Starting a Vegetable Garden from Scratch

Growing your own vegetables doesn’t only save time. It welcomes a diverse, nutritious and exciting way to eat. The good news is it’s not as painstaking as you might think. There are different means to start your vegetable garden no matter the size of your space.

Below, we will be highlighting tips as well as other things to remember to start your veggie garden from scratch.

A farmer planning for the season.

1. Have a plan

Planning is key. It entails knowing exactly which vegetables you and your family truly enjoy eating. Consider just how much of it you can eat, as well as the amount you intend to freeze or give away. Furthermore, it would also help to get everyone’s opinion in the household because the last thing you want is to wastage.

Woman harvesting carrots.

2. Know what to grow

In spring, cold-weather vegetables are a wonder to grow. These will give you bountiful harvest throughout the season. So there’s definitely no shortage of lettuce, carrots, arugula, radishes, broccoli and peas during this time. Once warm weather starts, you can switch to growing eggplants, peppers and tomatoes. Moreover, kale, potatoes and cabbage are big hits during fall.

Here are other vegetables for beginners:

  • Carrots
  • Zucchini
  • Pumpkin
  • Green beans
  • Peppers
  • Onions
  • Potatoes
  • Salad greens
  • Cucumbers
Rows of raised bed planters.

3. Consider your space

While we may all dream to grow massive rows of vegetables, most of us don’t have the space to do that. Fortunately, rows of gardens aren’t always advisable especially if you want to make the most of the space you have. These work better when you’re working with heavy machinery mainly for cultivation.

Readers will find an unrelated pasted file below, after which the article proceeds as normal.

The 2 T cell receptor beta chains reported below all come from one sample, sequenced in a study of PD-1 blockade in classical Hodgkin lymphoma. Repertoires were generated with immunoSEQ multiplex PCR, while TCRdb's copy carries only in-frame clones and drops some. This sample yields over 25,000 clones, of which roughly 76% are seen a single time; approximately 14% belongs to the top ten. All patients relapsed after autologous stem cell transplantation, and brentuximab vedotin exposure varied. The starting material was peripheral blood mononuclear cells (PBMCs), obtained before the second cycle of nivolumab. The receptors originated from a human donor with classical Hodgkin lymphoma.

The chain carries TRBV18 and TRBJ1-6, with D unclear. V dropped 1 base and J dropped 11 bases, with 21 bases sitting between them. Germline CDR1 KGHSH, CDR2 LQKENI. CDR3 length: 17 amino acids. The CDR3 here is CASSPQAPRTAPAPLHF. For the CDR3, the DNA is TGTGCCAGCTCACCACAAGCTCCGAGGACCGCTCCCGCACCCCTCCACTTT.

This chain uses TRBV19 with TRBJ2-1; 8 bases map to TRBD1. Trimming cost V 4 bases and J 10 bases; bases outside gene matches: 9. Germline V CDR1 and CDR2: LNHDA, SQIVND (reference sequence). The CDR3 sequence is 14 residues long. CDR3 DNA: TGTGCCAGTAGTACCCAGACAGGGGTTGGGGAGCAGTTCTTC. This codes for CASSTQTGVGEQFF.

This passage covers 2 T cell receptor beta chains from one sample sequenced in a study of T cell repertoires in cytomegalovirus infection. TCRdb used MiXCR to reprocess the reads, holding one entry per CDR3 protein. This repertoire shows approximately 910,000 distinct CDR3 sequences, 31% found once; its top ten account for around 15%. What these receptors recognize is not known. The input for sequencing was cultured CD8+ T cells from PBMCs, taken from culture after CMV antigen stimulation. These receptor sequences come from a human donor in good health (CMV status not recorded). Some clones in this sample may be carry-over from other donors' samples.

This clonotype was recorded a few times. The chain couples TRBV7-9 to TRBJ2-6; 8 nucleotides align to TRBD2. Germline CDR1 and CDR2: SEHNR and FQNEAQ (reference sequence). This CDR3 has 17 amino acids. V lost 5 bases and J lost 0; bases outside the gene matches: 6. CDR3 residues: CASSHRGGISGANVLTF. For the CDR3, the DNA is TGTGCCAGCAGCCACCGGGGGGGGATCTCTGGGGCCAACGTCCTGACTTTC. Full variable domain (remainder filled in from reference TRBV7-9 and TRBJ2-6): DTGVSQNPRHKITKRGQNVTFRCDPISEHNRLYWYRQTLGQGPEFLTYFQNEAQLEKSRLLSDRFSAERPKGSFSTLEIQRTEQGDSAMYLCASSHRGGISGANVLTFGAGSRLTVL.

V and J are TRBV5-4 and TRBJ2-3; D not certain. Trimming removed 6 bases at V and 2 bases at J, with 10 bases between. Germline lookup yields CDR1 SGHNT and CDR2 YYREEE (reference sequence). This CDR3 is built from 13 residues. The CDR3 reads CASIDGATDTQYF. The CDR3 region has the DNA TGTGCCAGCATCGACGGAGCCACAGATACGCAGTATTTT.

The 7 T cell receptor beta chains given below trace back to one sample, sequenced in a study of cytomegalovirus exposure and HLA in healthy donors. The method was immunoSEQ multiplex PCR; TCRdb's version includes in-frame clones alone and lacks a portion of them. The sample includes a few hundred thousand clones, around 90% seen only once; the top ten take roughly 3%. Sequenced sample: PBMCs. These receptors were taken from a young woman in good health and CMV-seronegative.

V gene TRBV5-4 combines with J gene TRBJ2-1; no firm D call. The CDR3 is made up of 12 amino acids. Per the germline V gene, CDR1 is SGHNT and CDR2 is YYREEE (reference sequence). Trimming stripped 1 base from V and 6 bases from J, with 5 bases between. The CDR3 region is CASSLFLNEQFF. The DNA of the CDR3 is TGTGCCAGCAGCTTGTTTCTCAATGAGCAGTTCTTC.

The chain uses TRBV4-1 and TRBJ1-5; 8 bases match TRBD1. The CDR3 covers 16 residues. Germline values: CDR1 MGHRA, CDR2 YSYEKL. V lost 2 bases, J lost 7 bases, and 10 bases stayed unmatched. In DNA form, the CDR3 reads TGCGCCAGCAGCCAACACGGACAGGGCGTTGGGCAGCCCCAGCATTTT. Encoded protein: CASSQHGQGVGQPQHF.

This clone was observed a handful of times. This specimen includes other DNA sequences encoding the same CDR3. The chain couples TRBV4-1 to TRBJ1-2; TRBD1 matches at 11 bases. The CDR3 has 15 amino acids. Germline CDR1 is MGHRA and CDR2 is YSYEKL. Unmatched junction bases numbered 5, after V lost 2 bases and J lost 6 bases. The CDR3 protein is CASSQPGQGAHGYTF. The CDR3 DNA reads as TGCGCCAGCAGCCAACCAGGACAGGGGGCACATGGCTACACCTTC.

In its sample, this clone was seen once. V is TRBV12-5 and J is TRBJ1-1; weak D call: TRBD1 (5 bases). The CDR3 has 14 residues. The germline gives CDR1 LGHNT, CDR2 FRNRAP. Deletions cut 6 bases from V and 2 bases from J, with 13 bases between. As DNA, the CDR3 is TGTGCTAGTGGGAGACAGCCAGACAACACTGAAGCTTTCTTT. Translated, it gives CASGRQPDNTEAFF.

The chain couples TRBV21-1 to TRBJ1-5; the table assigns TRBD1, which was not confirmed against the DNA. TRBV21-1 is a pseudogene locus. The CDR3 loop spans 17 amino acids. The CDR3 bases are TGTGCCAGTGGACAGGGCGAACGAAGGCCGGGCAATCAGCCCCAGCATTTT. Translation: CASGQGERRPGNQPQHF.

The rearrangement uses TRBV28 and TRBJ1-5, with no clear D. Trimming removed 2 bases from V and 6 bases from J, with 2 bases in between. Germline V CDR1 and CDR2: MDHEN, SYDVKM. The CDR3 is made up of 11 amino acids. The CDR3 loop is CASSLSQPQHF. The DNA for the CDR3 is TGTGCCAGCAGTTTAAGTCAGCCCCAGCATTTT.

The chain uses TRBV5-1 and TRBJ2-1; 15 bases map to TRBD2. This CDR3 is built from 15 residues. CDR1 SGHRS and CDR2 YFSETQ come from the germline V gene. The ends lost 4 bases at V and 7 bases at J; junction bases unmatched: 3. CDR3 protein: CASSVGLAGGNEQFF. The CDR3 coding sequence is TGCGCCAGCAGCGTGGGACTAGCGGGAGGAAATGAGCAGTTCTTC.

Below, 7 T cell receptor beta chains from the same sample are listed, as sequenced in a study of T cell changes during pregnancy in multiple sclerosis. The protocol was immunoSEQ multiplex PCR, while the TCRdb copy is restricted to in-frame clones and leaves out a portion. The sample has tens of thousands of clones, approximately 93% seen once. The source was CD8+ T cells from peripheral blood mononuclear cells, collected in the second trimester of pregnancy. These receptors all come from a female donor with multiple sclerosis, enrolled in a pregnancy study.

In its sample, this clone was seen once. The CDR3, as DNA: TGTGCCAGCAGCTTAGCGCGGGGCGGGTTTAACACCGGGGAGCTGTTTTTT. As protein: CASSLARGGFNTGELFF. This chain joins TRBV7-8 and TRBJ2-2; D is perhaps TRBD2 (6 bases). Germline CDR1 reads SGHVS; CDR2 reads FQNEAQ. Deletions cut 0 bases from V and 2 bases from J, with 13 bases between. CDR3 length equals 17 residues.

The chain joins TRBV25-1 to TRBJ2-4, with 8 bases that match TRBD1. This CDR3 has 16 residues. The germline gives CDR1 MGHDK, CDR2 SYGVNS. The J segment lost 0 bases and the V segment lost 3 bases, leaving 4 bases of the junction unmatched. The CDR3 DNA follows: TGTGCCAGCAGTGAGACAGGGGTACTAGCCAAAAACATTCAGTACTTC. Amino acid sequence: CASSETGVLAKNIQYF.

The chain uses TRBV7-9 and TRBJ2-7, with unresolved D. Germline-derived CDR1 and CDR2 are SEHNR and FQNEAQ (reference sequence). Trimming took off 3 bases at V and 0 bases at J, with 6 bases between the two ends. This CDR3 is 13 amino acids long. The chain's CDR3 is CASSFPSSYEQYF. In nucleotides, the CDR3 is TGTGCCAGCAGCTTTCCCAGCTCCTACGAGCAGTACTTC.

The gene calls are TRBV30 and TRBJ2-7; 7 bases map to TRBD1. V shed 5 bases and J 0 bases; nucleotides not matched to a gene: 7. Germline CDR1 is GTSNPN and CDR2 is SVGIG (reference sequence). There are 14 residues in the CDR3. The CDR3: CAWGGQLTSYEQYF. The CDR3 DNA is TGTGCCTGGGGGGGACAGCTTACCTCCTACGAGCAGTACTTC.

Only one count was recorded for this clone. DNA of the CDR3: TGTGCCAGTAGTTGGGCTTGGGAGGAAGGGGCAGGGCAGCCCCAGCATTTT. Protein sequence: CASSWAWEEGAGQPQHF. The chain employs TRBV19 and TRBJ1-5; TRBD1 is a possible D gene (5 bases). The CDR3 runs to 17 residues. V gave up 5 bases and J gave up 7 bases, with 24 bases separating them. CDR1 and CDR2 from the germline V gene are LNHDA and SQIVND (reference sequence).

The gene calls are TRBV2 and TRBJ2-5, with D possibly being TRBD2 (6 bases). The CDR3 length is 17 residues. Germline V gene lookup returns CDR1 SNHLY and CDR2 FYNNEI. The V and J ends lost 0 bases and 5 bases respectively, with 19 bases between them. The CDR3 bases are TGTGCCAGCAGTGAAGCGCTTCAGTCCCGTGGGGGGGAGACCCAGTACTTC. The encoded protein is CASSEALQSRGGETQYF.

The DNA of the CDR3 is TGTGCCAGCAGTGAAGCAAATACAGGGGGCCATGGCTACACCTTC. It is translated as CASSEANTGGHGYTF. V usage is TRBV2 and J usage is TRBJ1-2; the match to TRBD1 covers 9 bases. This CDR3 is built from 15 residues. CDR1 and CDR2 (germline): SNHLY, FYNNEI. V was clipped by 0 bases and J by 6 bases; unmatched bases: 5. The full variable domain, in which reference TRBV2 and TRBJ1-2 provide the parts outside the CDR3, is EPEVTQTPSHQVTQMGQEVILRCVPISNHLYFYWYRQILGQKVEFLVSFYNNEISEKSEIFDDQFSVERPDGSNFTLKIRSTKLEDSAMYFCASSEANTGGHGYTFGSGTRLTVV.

The trick is to switch out the rows for raised beds. These planters allow you to have better control of what you are growing and maximize the yield of your vegetables. Furthermore, raised beds require less effort and minimizes the possibility of your soil compaction.

Trellising for vegetables tomatoes and cucumbers are best when it comes to limited space. Remember to tie these plants gently and weave them through so they have enough support.

A man planting.

4. Plant for the sun

When it comes to starting your vegetable garden, you also want to think about location. Not all area are gifted with a hefty amount of sunlight. However, this shouldn’t deter you from growing your own vegetables. There are other ways you can plant for the sun.

Vegetables and herbs like coriander, kale, chard, spinach and parsley tolerate partial shade. If you have the luxury of having at least four hours of full sun everyday, root vegetables like beets, radishes and carrots. Raised beds work great with sun-loving veggies like tomatoes, eggplants, corn and beans.

A person putting seed while the other half is a person planting.

5. Seeds vs transplants

When it comes to starting your own vegetable garden, consider whether you want to start from seed or transplant. Both have their pros and cons. It ultimately boils down to knowing how to care for them in the next few weeks.

For example, starting seeds indoors are crucial, as they need to get acclimated before they are positioned outside. Transplanting also has its own rules so as not to “shock” the plants when you move them from one container to the next.


Keep these in mind when growing vegetables from scratch. Also allow yourself room for some bumps along the way. It will make the whole experience of becoming a food gardener all the more rewarding.

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